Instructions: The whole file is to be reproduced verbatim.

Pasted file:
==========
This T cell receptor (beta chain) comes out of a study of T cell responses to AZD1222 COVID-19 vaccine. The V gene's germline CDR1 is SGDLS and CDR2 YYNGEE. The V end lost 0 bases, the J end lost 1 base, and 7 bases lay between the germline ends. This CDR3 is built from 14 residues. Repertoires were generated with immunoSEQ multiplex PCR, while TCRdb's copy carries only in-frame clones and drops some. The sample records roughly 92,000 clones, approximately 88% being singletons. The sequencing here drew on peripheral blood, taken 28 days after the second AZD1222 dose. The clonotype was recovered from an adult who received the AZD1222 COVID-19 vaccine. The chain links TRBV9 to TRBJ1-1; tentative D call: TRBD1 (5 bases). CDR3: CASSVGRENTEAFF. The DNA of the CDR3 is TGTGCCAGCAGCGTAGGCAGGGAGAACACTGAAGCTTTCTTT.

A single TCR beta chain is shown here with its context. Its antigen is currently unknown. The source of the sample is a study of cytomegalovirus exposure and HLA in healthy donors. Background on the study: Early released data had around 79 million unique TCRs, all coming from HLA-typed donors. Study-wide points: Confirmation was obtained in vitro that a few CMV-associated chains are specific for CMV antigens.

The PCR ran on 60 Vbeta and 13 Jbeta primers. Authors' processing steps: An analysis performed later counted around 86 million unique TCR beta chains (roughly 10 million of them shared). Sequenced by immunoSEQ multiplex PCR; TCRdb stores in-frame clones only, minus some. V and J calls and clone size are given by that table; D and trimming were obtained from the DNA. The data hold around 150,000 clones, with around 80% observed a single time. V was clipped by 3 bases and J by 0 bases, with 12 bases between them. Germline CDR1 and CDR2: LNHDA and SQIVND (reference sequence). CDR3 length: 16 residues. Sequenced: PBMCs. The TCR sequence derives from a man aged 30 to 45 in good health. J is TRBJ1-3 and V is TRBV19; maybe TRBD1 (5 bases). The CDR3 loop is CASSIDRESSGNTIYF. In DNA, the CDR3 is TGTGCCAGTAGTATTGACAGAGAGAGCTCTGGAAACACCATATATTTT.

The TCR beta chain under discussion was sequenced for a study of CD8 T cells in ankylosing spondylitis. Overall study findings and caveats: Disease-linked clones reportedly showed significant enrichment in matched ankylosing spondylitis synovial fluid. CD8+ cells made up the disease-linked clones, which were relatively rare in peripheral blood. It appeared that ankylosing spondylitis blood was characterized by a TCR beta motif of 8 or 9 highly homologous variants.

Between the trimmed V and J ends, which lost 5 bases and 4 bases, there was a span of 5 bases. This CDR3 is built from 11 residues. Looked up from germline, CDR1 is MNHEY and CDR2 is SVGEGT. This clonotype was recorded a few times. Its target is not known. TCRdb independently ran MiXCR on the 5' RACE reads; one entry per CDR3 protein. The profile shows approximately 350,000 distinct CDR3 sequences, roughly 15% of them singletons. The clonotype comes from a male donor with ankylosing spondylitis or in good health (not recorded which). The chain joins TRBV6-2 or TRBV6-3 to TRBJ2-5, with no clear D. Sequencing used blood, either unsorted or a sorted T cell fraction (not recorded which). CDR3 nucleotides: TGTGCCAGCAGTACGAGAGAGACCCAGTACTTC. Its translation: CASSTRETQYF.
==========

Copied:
This T cell receptor (beta chain) comes out of a study of T cell responses to AZD1222 COVID-19 vaccine. The V gene's germline CDR1 is SGDLS and CDR2 YYNGEE. The V end lost 0 bases, the J end lost 1 base, and 7 bases lay between the germline ends. This CDR3 is built from 14 residues. Repertoires were generated with immunoSEQ multiplex PCR, while TCRdb's copy carries only in-frame clones and drops some. The sample records roughly 92,000 clones, approximately 88% being singletons. The sequencing here drew on peripheral blood, taken 28 days after the second AZD1222 dose. The clonotype was recovered from an adult who received the AZD1222 COVID-19 vaccine. The chain links TRBV9 to TRBJ1-1; tentative D call: TRBD1 (5 bases). CDR3: CASSVGRENTEAFF. The DNA of the CDR3 is TGTGCCAGCAGCGTAGGCAGGGAGAACACTGAAGCTTTCTTT.

A single TCR beta chain is shown here with its context. Its antigen is currently unknown. The source of the sample is a study of cytomegalovirus exposure and HLA in healthy donors. Background on the study: Early released data had around 79 million unique TCRs, all coming from HLA-typed donors. Study-wide points: Confirmation was obtained in vitro that a few CMV-associated chains are specific for CMV antigens.

The PCR ran on 60 Vbeta and 13 Jbeta primers. Authors' processing steps: An analysis performed later counted around 86 million unique TCR beta chains (roughly 10 million of them shared). Sequenced by immunoSEQ multiplex PCR; TCRdb stores in-frame clones only, minus some. V and J calls and clone size are given by that table; D and trimming were obtained from the DNA. The data hold around 150,000 clones, with around 80% observed a single time. V was clipped by 3 bases and J by 0 bases, with 12 bases between them. Germline CDR1 and CDR2: LNHDA and SQIVND (reference sequence). CDR3 length: 16 residues. Sequenced: PBMCs. The TCR sequence derives from a man aged 30 to 45 in good health. J is TRBJ1-3 and V is TRBV19; maybe TRBD1 (5 bases). The CDR3 loop is CASSIDRESSGNTIYF. In DNA, the CDR3 is TGTGCCAGTAGTATTGACAGAGAGAGCTCTGGAAACACCATATATTTT.

The TCR beta chain under discussion was sequenced for a study of CD8 T cells in ankylosing spondylitis. Overall study findings and caveats: Disease-linked clones reportedly showed significant enrichment in matched ankylosing spondylitis synovial fluid. CD8+ cells made up the disease-linked clones, which were relatively rare in peripheral blood. It appeared that ankylosing spondylitis blood was characterized by a TCR beta motif of 8 or 9 highly homologous variants.

Between the trimmed V and J ends, which lost 5 bases and 4 bases, there was a span of 5 bases. This CDR3 is built from 11 residues. Looked up from germline, CDR1 is MNHEY and CDR2 is SVGEGT. This clonotype was recorded a few times. Its target is not known. TCRdb independently ran MiXCR on the 5' RACE reads; one entry per CDR3 protein. The profile shows approximately 350,000 distinct CDR3 sequences, roughly 15% of them singletons. The clonotype comes from a male donor with ankylosing spondylitis or in good health (not recorded which). The chain joins TRBV6-2 or TRBV6-3 to TRBJ2-5, with no clear D. Sequencing used blood, either unsorted or a sorted T cell fraction (not recorded which). CDR3 nucleotides: TGTGCCAGCAGTACGAGAGAGACCCAGTACTTC. Its translation: CASSTRETQYF.